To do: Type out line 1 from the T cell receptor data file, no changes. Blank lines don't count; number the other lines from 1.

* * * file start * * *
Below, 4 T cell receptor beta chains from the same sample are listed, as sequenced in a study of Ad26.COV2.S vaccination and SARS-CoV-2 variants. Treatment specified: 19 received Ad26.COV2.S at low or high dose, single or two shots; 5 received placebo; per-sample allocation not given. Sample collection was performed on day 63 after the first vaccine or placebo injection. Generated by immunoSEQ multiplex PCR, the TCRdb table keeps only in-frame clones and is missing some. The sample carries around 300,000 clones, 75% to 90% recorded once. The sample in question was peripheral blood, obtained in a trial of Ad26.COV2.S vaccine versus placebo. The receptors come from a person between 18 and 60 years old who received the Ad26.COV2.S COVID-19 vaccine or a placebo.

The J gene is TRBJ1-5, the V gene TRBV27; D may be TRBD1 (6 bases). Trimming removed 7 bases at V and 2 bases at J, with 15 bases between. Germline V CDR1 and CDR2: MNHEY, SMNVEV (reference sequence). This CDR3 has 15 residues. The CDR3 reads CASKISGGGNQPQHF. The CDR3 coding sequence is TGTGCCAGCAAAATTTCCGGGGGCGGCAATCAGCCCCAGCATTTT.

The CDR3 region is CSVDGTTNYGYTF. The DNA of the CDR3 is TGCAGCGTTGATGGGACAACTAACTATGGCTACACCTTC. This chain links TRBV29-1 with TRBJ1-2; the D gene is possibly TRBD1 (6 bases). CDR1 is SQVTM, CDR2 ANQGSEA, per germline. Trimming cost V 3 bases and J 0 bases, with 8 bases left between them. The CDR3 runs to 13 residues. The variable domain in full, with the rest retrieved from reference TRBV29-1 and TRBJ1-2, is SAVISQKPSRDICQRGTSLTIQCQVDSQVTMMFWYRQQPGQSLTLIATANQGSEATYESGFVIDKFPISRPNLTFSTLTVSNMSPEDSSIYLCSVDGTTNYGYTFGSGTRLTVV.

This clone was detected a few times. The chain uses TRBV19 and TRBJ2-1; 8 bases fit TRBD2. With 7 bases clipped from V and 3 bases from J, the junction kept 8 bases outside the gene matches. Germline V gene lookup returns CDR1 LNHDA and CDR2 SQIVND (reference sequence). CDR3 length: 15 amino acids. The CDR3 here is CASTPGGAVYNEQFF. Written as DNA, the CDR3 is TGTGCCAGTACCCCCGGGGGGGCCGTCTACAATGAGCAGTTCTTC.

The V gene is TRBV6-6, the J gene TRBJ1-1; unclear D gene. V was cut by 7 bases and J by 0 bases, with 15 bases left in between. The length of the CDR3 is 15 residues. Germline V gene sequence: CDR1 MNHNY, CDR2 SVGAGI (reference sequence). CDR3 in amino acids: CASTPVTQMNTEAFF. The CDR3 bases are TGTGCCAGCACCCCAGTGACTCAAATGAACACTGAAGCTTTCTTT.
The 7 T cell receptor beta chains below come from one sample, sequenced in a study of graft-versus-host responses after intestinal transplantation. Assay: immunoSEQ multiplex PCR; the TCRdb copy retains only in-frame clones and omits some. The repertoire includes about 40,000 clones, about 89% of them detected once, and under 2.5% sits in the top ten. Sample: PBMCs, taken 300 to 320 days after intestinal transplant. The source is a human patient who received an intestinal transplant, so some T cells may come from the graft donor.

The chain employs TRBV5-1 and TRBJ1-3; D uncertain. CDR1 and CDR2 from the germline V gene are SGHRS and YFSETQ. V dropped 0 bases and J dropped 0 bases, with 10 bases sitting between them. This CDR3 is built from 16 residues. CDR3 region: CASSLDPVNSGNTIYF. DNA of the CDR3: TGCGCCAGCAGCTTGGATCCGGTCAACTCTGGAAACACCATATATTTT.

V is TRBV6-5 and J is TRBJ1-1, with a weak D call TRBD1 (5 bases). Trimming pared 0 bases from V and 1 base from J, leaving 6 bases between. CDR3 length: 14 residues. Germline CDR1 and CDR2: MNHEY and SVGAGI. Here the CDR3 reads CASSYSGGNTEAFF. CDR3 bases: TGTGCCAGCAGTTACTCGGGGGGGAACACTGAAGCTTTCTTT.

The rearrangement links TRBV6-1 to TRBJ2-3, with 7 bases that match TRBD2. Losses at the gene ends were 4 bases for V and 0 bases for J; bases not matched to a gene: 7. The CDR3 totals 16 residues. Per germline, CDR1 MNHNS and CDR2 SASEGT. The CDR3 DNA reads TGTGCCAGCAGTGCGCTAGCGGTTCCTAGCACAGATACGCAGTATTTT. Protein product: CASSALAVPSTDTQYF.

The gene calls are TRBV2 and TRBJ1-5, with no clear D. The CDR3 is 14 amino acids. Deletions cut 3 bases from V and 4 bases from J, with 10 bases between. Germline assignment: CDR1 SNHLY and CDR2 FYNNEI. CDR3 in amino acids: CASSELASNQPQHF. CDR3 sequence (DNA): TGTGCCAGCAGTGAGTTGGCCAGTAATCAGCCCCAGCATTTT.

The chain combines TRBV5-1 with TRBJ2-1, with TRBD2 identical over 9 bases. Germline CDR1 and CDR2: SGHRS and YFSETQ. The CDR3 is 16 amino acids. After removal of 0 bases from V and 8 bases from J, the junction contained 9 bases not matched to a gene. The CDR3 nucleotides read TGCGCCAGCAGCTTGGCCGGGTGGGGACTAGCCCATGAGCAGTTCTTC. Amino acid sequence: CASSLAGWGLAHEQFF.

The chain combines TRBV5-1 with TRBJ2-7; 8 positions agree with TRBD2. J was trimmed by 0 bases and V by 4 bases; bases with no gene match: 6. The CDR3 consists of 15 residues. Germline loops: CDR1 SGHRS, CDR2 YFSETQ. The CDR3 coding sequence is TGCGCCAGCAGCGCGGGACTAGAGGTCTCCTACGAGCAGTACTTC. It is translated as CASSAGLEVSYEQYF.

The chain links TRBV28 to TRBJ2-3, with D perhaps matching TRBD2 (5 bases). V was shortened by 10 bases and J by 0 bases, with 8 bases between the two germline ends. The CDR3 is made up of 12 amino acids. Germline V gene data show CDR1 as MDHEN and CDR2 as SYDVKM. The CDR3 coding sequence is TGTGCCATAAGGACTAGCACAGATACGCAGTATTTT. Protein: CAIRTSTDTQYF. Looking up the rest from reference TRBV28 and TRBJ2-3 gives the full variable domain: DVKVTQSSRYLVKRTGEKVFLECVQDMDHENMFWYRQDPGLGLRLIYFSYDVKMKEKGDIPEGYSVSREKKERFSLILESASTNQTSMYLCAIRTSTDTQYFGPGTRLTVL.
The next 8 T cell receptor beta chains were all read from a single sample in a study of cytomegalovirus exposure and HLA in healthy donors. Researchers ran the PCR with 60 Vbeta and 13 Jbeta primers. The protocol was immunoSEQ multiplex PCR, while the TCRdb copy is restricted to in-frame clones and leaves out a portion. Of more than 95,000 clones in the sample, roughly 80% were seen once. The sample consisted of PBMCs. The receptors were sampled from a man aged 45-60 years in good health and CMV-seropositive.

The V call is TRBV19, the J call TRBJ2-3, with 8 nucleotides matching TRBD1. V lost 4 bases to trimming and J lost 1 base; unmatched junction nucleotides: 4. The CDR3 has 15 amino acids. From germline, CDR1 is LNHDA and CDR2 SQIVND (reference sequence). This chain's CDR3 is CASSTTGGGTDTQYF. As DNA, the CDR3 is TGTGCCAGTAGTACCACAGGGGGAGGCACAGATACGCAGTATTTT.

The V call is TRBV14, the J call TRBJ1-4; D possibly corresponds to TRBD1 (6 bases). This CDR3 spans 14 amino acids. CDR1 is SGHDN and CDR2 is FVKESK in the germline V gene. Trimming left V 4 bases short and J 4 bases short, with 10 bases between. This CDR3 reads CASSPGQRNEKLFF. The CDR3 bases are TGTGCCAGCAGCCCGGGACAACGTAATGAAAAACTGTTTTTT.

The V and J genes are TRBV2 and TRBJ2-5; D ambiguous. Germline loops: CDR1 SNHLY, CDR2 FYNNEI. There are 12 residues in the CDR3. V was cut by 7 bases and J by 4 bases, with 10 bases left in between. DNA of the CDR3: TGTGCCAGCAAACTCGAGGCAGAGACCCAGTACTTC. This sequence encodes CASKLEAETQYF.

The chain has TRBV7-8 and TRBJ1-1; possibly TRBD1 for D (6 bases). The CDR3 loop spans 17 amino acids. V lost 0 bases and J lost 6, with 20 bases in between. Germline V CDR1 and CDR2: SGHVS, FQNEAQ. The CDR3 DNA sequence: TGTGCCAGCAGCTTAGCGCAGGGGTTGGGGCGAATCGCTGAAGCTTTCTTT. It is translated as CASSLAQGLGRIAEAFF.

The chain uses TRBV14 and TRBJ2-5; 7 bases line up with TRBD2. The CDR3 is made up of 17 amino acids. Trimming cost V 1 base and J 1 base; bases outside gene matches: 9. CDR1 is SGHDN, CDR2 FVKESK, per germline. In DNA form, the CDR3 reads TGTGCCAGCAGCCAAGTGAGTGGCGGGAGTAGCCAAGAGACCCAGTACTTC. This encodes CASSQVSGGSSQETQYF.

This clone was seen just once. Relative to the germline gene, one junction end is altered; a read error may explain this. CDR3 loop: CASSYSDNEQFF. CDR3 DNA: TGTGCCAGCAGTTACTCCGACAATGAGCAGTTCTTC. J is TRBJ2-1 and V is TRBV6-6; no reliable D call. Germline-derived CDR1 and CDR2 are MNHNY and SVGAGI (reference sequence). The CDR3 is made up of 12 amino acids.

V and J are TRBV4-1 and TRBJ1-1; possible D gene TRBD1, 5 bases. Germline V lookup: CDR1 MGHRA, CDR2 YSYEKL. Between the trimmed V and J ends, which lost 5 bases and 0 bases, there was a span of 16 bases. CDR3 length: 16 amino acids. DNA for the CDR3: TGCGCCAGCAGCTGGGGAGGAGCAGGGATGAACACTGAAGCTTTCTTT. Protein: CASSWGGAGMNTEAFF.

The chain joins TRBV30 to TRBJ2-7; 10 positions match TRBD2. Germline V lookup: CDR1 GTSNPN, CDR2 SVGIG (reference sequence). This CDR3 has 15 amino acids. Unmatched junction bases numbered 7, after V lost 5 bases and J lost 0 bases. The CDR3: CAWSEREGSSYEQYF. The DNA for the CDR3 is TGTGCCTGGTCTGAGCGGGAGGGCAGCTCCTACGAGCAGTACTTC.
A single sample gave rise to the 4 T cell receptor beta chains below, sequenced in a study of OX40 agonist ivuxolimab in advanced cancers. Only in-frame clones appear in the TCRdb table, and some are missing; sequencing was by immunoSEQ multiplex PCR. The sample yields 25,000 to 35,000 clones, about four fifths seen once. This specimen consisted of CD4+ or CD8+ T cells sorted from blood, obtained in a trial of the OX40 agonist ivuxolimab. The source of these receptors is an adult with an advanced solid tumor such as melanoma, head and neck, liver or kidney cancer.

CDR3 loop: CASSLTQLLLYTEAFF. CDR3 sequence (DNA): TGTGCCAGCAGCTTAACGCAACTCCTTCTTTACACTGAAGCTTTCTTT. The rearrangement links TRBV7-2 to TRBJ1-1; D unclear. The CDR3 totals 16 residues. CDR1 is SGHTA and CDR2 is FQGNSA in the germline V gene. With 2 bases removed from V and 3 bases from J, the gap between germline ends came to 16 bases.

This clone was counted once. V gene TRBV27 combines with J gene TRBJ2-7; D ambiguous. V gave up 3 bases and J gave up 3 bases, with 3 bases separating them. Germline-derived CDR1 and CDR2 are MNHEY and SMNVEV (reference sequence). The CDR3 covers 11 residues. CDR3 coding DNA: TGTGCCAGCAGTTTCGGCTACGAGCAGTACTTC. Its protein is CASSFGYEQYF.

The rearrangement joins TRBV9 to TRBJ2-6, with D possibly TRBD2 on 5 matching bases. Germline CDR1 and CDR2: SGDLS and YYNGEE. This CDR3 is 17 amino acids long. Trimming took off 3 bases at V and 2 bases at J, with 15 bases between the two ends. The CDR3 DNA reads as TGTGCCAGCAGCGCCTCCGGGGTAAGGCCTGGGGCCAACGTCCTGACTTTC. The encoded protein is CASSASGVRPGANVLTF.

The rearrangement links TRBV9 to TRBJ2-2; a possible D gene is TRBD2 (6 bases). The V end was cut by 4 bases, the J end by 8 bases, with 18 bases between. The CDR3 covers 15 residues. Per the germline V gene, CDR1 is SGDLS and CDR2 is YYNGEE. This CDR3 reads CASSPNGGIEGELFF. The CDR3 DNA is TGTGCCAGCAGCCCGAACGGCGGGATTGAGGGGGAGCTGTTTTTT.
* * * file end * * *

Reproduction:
Below, 4 T cell receptor beta chains from the same sample are listed, as sequenced in a study of Ad26.COV2.S vaccination and SARS-CoV-2 variants. Treatment specified: 19 received Ad26.COV2.S at low or high dose, single or two shots; 5 received placebo; per-sample allocation not given. Sample collection was performed on day 63 after the first vaccine or placebo injection. Generated by immunoSEQ multiplex PCR, the TCRdb table keeps only in-frame clones and is missing some. The sample carries around 300,000 clones, 75% to 90% recorded once. The sample in question was peripheral blood, obtained in a trial of Ad26.COV2.S vaccine versus placebo. The receptors come from a person between 18 and 60 years old who received the Ad26.COV2.S COVID-19 vaccine or a placebo.